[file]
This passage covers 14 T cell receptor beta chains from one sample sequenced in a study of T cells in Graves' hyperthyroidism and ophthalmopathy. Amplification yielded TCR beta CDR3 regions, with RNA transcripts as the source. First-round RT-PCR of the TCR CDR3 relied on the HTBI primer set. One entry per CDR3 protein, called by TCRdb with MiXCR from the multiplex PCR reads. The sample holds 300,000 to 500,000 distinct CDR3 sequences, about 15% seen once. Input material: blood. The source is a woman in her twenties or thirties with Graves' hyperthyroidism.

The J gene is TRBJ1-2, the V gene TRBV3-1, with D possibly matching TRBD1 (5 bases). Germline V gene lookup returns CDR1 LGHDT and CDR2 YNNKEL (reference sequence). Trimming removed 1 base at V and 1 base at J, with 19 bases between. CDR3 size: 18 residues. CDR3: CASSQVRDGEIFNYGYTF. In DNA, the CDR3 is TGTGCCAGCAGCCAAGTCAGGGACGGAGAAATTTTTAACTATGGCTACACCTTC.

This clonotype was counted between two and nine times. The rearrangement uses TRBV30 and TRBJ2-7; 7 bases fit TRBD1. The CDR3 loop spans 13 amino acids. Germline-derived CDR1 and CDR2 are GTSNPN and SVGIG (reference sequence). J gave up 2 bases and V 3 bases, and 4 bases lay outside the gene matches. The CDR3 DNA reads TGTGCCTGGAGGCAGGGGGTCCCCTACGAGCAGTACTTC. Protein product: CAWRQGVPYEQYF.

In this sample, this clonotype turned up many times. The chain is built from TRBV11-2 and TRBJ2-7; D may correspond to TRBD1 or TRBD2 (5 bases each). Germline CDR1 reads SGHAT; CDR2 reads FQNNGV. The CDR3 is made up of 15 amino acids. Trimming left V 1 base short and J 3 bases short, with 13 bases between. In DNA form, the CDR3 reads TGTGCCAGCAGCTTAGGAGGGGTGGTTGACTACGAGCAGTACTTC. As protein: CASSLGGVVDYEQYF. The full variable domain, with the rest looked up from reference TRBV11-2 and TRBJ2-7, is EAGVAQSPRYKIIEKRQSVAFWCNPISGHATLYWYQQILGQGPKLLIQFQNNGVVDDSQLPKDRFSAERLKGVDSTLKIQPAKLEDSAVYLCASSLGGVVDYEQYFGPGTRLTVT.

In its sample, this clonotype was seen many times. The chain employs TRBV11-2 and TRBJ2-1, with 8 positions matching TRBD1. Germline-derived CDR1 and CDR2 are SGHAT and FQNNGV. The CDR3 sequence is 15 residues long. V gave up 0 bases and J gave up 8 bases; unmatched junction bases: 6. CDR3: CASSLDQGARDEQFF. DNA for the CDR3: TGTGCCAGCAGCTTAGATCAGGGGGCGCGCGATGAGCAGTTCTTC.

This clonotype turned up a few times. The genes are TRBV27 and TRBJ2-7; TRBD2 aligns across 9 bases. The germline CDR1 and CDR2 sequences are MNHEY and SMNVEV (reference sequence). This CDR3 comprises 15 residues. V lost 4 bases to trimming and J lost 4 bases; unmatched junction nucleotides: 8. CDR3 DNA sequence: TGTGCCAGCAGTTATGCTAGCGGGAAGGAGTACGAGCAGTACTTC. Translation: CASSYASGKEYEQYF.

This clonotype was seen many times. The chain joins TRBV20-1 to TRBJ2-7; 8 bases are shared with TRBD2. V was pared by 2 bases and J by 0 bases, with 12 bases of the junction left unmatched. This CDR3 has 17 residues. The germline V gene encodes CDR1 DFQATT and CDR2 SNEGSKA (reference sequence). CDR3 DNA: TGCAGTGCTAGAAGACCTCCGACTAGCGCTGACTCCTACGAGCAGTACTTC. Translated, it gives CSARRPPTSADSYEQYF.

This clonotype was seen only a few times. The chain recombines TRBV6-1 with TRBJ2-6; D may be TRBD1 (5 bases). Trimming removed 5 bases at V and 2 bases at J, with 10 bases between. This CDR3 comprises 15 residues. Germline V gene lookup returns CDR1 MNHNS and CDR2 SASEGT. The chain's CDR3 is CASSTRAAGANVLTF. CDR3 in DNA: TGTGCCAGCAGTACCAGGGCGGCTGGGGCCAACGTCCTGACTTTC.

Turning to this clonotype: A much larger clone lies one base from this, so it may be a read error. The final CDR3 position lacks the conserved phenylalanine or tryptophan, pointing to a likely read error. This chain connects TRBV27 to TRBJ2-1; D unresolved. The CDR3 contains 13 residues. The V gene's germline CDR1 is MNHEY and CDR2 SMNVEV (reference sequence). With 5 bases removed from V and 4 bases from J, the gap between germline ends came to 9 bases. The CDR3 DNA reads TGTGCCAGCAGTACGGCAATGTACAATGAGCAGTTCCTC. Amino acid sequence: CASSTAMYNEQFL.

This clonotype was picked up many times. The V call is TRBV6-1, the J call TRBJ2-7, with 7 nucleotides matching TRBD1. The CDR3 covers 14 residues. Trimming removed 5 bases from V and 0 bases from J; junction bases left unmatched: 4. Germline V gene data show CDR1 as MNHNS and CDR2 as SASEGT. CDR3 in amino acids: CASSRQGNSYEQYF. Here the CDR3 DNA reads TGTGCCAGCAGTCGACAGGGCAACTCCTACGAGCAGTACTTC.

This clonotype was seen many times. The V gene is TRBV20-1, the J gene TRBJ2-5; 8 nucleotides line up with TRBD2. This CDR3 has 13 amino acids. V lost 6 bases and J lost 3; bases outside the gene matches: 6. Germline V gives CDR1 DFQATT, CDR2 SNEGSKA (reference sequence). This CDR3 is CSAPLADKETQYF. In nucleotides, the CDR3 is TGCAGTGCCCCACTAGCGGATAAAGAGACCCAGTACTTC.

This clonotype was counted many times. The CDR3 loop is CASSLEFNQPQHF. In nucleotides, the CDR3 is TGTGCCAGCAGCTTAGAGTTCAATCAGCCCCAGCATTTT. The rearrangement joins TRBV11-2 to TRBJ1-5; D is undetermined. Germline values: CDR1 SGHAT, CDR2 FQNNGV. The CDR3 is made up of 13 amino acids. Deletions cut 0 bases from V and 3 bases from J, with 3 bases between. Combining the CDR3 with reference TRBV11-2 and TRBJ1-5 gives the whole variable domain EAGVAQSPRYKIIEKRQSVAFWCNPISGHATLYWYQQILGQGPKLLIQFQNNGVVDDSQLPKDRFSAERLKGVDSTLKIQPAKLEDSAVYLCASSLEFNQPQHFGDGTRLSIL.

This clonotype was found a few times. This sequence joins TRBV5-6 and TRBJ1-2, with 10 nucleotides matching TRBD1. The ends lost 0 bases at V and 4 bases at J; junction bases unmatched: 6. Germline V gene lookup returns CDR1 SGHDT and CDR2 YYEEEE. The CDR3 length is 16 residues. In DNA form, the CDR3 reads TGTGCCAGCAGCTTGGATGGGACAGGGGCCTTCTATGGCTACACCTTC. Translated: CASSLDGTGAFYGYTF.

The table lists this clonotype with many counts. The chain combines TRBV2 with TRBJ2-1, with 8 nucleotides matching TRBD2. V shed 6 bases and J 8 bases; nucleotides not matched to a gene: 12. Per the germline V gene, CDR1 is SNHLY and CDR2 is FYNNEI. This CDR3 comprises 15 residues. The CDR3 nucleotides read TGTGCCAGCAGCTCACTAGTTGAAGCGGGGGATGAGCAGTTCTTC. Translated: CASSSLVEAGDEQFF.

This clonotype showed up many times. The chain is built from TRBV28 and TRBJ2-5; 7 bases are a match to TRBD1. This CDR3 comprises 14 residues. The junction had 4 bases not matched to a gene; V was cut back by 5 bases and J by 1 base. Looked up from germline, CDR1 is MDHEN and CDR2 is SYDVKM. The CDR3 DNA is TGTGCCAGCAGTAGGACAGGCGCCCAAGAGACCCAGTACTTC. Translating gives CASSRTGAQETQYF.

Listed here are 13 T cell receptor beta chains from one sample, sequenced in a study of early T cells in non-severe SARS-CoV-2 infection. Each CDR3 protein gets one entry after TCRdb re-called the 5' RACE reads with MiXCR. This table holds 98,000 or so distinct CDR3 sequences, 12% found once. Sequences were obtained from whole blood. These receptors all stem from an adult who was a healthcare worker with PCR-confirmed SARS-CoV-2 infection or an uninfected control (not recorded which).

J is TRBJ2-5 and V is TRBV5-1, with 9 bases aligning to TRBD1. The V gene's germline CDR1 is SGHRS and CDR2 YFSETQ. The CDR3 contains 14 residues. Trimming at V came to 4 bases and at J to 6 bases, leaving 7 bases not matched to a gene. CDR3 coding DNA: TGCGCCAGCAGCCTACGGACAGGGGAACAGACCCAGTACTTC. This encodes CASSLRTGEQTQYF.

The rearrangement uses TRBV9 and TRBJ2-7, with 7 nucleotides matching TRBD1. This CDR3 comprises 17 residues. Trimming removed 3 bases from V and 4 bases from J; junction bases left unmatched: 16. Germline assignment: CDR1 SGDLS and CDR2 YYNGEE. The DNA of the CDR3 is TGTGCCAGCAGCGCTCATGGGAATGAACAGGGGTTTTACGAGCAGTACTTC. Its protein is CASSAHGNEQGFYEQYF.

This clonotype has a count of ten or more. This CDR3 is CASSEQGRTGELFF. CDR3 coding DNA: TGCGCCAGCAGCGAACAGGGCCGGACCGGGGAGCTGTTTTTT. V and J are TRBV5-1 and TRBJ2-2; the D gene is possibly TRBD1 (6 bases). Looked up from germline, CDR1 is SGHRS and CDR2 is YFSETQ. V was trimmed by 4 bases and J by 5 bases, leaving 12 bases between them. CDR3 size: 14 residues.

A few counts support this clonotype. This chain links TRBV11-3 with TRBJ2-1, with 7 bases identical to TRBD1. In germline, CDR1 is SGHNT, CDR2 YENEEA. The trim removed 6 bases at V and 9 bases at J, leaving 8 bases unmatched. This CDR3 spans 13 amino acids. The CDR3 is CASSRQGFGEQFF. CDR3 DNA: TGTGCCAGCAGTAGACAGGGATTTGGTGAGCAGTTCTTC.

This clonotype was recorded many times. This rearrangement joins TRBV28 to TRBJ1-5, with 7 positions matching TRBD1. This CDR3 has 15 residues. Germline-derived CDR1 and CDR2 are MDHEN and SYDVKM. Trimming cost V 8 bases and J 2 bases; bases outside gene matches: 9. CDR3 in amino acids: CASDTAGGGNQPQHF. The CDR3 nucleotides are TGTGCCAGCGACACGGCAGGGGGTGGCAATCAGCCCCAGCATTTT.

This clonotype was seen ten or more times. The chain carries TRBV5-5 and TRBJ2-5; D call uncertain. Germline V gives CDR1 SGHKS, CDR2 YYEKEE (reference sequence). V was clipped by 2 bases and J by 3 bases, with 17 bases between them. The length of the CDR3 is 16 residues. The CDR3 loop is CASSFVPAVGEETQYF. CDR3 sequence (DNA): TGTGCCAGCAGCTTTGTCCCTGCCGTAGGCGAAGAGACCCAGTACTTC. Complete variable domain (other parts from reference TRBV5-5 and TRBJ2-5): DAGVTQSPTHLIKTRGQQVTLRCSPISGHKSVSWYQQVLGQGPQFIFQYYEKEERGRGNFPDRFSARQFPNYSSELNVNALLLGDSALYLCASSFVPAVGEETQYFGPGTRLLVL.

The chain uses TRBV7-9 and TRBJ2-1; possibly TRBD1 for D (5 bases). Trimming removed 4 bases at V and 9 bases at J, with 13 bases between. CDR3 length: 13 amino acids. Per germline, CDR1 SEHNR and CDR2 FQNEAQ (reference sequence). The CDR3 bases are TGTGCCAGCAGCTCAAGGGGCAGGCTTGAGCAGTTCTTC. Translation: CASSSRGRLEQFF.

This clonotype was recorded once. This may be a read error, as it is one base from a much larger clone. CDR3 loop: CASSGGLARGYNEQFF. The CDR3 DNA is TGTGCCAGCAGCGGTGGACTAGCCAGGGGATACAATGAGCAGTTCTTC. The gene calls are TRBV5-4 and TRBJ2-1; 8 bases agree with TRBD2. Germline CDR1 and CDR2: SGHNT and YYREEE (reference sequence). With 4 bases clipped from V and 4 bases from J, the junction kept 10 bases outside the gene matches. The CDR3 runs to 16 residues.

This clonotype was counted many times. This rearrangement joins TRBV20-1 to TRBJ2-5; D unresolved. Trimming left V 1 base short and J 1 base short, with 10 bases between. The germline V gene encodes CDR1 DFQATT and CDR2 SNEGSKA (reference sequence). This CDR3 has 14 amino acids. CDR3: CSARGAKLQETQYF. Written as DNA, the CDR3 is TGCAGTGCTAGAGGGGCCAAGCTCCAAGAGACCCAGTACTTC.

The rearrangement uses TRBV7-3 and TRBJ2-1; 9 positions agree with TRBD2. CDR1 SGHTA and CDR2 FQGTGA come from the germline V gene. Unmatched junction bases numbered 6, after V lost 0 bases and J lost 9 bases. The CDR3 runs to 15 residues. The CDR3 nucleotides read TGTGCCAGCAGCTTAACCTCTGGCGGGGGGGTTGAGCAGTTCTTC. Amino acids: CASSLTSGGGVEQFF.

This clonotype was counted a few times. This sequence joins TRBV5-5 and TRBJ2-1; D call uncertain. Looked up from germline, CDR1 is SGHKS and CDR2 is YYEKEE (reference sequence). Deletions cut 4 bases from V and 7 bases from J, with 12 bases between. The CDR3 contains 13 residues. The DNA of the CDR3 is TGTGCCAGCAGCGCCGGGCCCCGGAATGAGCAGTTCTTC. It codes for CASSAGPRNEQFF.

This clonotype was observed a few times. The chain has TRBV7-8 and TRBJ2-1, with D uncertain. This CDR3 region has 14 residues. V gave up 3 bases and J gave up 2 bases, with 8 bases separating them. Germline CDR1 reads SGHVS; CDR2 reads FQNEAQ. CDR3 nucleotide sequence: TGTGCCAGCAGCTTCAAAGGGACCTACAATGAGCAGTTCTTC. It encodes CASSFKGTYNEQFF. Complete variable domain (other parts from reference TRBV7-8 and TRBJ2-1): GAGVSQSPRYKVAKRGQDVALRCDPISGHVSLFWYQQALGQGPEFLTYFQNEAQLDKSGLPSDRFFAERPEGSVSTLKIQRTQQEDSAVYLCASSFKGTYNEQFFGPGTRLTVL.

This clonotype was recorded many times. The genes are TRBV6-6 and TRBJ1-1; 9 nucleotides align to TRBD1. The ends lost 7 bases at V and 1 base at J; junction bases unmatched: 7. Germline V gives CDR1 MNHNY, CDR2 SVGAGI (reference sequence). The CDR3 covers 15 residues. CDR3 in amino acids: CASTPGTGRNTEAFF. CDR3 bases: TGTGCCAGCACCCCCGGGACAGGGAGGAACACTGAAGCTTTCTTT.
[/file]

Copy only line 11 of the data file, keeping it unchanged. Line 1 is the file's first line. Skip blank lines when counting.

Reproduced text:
This clonotype was seen many times. The V gene is TRBV20-1, the J gene TRBJ2-5; 8 nucleotides line up with TRBD2. This CDR3 has 13 amino acids. V lost 6 bases and J lost 3; bases outside the gene matches: 6. Germline V gives CDR1 DFQATT, CDR2 SNEGSKA (reference sequence). This CDR3 is CSAPLADKETQYF. In nucleotides, the CDR3 is TGCAGTGCCCCACTAGCGGATAAAGAGACCCAGTACTTC.